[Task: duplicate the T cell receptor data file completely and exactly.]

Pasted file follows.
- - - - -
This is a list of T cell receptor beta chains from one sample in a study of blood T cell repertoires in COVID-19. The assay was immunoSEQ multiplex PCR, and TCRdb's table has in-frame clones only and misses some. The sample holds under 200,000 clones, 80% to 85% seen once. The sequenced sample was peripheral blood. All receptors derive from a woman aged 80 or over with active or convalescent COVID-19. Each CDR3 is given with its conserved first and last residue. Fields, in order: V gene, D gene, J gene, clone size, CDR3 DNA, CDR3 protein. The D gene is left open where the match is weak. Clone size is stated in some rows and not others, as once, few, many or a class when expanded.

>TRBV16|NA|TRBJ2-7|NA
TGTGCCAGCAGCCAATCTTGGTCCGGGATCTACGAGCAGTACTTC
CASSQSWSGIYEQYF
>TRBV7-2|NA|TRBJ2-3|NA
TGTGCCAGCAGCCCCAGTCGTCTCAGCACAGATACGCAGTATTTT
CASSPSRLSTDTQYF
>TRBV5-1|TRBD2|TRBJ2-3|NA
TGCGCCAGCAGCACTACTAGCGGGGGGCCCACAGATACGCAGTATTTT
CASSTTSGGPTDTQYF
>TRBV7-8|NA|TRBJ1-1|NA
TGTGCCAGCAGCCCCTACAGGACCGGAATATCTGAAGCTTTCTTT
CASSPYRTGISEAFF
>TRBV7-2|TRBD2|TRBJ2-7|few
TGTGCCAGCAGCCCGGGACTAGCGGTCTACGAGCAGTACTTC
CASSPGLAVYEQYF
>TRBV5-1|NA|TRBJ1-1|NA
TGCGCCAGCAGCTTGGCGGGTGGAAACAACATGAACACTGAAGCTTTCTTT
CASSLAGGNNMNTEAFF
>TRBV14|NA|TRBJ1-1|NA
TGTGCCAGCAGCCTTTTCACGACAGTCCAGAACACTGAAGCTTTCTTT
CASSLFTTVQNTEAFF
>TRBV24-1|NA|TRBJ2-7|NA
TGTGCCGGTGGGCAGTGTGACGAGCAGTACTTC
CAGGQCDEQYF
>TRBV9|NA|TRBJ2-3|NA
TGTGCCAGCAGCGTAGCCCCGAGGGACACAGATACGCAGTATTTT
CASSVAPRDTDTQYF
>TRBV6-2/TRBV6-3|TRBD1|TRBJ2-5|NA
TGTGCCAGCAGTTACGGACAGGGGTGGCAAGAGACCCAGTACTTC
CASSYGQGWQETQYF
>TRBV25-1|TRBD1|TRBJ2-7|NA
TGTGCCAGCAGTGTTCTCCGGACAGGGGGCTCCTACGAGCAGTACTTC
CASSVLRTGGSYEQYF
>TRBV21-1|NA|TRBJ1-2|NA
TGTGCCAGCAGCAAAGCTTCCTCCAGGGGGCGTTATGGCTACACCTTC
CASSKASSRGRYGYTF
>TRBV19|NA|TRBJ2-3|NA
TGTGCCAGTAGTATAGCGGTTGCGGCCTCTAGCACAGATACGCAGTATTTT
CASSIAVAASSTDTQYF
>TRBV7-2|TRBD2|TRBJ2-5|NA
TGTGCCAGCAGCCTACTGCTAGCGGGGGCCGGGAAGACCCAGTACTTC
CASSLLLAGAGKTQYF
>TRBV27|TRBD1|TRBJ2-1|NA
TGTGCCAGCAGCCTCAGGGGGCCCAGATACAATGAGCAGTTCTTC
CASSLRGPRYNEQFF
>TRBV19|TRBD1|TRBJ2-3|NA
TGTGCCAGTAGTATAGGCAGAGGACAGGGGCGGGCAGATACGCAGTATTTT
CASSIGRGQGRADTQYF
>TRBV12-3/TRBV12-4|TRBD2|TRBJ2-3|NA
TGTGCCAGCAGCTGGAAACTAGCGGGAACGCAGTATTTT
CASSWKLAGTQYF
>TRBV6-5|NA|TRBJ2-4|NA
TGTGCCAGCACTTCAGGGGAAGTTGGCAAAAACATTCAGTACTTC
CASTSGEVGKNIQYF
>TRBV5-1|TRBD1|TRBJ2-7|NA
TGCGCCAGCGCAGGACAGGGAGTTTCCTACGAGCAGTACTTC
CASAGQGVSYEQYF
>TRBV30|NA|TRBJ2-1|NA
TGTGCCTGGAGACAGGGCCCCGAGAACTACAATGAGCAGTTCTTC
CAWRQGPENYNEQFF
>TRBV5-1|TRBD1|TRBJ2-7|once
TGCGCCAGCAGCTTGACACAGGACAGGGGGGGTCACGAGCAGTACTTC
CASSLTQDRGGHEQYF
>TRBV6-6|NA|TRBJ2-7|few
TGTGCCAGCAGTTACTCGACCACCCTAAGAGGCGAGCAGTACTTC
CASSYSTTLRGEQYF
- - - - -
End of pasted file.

This is a list of T cell receptor beta chains from one sample in a study of blood T cell repertoires in COVID-19. The assay was immunoSEQ multiplex PCR, and TCRdb's table has in-frame clones only and misses some. The sample holds under 200,000 clones, 80% to 85% seen once. The sequenced sample was peripheral blood. All receptors derive from a woman aged 80 or over with active or convalescent COVID-19. Each CDR3 is given with its conserved first and last residue. Fields, in order: V gene, D gene, J gene, clone size, CDR3 DNA, CDR3 protein. The D gene is left open where the match is weak. Clone size is stated in some rows and not others, as once, few, many or a class when expanded.

>TRBV16|NA|TRBJ2-7|NA
TGTGCCAGCAGCCAATCTTGGTCCGGGATCTACGAGCAGTACTTC
CASSQSWSGIYEQYF
>TRBV7-2|NA|TRBJ2-3|NA
TGTGCCAGCAGCCCCAGTCGTCTCAGCACAGATACGCAGTATTTT
CASSPSRLSTDTQYF
>TRBV5-1|TRBD2|TRBJ2-3|NA
TGCGCCAGCAGCACTACTAGCGGGGGGCCCACAGATACGCAGTATTTT
CASSTTSGGPTDTQYF
>TRBV7-8|NA|TRBJ1-1|NA
TGTGCCAGCAGCCCCTACAGGACCGGAATATCTGAAGCTTTCTTT
CASSPYRTGISEAFF
>TRBV7-2|TRBD2|TRBJ2-7|few
TGTGCCAGCAGCCCGGGACTAGCGGTCTACGAGCAGTACTTC
CASSPGLAVYEQYF
>TRBV5-1|NA|TRBJ1-1|NA
TGCGCCAGCAGCTTGGCGGGTGGAAACAACATGAACACTGAAGCTTTCTTT
CASSLAGGNNMNTEAFF
>TRBV14|NA|TRBJ1-1|NA
TGTGCCAGCAGCCTTTTCACGACAGTCCAGAACACTGAAGCTTTCTTT
CASSLFTTVQNTEAFF
>TRBV24-1|NA|TRBJ2-7|NA
TGTGCCGGTGGGCAGTGTGACGAGCAGTACTTC
CAGGQCDEQYF
>TRBV9|NA|TRBJ2-3|NA
TGTGCCAGCAGCGTAGCCCCGAGGGACACAGATACGCAGTATTTT
CASSVAPRDTDTQYF
>TRBV6-2/TRBV6-3|TRBD1|TRBJ2-5|NA
TGTGCCAGCAGTTACGGACAGGGGTGGCAAGAGACCCAGTACTTC
CASSYGQGWQETQYF
>TRBV25-1|TRBD1|TRBJ2-7|NA
TGTGCCAGCAGTGTTCTCCGGACAGGGGGCTCCTACGAGCAGTACTTC
CASSVLRTGGSYEQYF
>TRBV21-1|NA|TRBJ1-2|NA
TGTGCCAGCAGCAAAGCTTCCTCCAGGGGGCGTTATGGCTACACCTTC
CASSKASSRGRYGYTF
>TRBV19|NA|TRBJ2-3|NA
TGTGCCAGTAGTATAGCGGTTGCGGCCTCTAGCACAGATACGCAGTATTTT
CASSIAVAASSTDTQYF
>TRBV7-2|TRBD2|TRBJ2-5|NA
TGTGCCAGCAGCCTACTGCTAGCGGGGGCCGGGAAGACCCAGTACTTC
CASSLLLAGAGKTQYF
>TRBV27|TRBD1|TRBJ2-1|NA
TGTGCCAGCAGCCTCAGGGGGCCCAGATACAATGAGCAGTTCTTC
CASSLRGPRYNEQFF
>TRBV19|TRBD1|TRBJ2-3|NA
TGTGCCAGTAGTATAGGCAGAGGACAGGGGCGGGCAGATACGCAGTATTTT
CASSIGRGQGRADTQYF
>TRBV12-3/TRBV12-4|TRBD2|TRBJ2-3|NA
TGTGCCAGCAGCTGGAAACTAGCGGGAACGCAGTATTTT
CASSWKLAGTQYF
>TRBV6-5|NA|TRBJ2-4|NA
TGTGCCAGCACTTCAGGGGAAGTTGGCAAAAACATTCAGTACTTC
CASTSGEVGKNIQYF
>TRBV5-1|TRBD1|TRBJ2-7|NA
TGCGCCAGCGCAGGACAGGGAGTTTCCTACGAGCAGTACTTC
CASAGQGVSYEQYF
>TRBV30|NA|TRBJ2-1|NA
TGTGCCTGGAGACAGGGCCCCGAGAACTACAATGAGCAGTTCTTC
CAWRQGPENYNEQFF
>TRBV5-1|TRBD1|TRBJ2-7|once
TGCGCCAGCAGCTTGACACAGGACAGGGGGGGTCACGAGCAGTACTTC
CASSLTQDRGGHEQYF
>TRBV6-6|NA|TRBJ2-7|few
TGTGCCAGCAGTTACTCGACCACCCTAAGAGGCGAGCAGTACTTC
CASSYSTTLRGEQYF